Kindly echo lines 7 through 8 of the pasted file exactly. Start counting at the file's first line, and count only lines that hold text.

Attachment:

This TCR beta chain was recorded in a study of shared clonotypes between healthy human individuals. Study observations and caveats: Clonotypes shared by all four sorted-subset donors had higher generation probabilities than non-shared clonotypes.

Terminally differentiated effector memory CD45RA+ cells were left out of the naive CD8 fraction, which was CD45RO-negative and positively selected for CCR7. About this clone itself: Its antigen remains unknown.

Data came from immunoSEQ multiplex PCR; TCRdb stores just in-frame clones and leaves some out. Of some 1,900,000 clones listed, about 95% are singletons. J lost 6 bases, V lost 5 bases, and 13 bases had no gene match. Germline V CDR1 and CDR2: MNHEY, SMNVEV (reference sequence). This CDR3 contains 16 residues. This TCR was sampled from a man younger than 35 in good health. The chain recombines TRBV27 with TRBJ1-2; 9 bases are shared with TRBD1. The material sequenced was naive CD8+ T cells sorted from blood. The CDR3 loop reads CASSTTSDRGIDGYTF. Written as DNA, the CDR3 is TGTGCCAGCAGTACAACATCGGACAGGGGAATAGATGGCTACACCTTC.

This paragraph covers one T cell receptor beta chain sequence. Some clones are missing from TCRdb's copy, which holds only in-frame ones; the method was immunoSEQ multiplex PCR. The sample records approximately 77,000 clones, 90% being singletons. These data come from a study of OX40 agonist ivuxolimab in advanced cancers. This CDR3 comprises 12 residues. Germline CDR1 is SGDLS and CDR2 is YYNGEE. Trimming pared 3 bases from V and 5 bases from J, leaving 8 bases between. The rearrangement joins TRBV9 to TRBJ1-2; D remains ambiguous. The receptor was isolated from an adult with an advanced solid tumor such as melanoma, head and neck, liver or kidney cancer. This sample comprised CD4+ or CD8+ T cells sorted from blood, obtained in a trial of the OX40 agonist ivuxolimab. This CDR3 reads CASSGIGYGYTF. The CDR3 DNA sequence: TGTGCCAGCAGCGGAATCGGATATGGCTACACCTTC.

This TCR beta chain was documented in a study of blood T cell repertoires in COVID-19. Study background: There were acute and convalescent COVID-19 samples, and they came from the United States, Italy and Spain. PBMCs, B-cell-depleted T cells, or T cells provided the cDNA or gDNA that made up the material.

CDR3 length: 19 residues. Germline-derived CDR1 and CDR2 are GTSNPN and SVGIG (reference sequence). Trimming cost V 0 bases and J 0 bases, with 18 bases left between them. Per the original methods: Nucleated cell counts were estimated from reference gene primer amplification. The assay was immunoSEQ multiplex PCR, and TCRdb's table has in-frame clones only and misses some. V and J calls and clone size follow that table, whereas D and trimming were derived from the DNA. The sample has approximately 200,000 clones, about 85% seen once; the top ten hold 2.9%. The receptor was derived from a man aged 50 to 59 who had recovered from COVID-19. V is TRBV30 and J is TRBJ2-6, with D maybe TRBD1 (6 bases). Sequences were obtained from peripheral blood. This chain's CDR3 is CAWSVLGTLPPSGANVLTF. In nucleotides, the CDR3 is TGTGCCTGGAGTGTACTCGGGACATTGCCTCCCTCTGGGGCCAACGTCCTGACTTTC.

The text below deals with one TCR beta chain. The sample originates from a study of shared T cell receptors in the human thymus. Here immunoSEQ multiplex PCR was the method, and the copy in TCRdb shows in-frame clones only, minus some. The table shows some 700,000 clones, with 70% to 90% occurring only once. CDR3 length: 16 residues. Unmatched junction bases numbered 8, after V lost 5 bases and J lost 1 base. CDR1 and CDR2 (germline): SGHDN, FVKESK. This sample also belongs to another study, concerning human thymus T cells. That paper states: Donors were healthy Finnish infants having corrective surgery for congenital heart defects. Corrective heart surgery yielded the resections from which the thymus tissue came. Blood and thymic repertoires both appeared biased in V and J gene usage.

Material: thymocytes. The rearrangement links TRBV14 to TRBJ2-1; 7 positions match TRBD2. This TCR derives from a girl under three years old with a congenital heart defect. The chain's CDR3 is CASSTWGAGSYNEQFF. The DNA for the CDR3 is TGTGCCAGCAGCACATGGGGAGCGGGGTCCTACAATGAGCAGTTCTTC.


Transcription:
The text below deals with one TCR beta chain. The sample originates from a study of shared T cell receptors in the human thymus. Here immunoSEQ multiplex PCR was the method, and the copy in TCRdb shows in-frame clones only, minus some. The table shows some 700,000 clones, with 70% to 90% occurring only once. CDR3 length: 16 residues. Unmatched junction bases numbered 8, after V lost 5 bases and J lost 1 base. CDR1 and CDR2 (germline): SGHDN, FVKESK. This sample also belongs to another study, concerning human thymus T cells. That paper states: Donors were healthy Finnish infants having corrective surgery for congenital heart defects. Corrective heart surgery yielded the resections from which the thymus tissue came. Blood and thymic repertoires both appeared biased in V and J gene usage.

Material: thymocytes. The rearrangement links TRBV14 to TRBJ2-1; 7 positions match TRBD2. This TCR derives from a girl under three years old with a congenital heart defect. The chain's CDR3 is CASSTWGAGSYNEQFF. The DNA for the CDR3 is TGTGCCAGCAGCACATGGGGAGCGGGGTCCTACAATGAGCAGTTCTTC.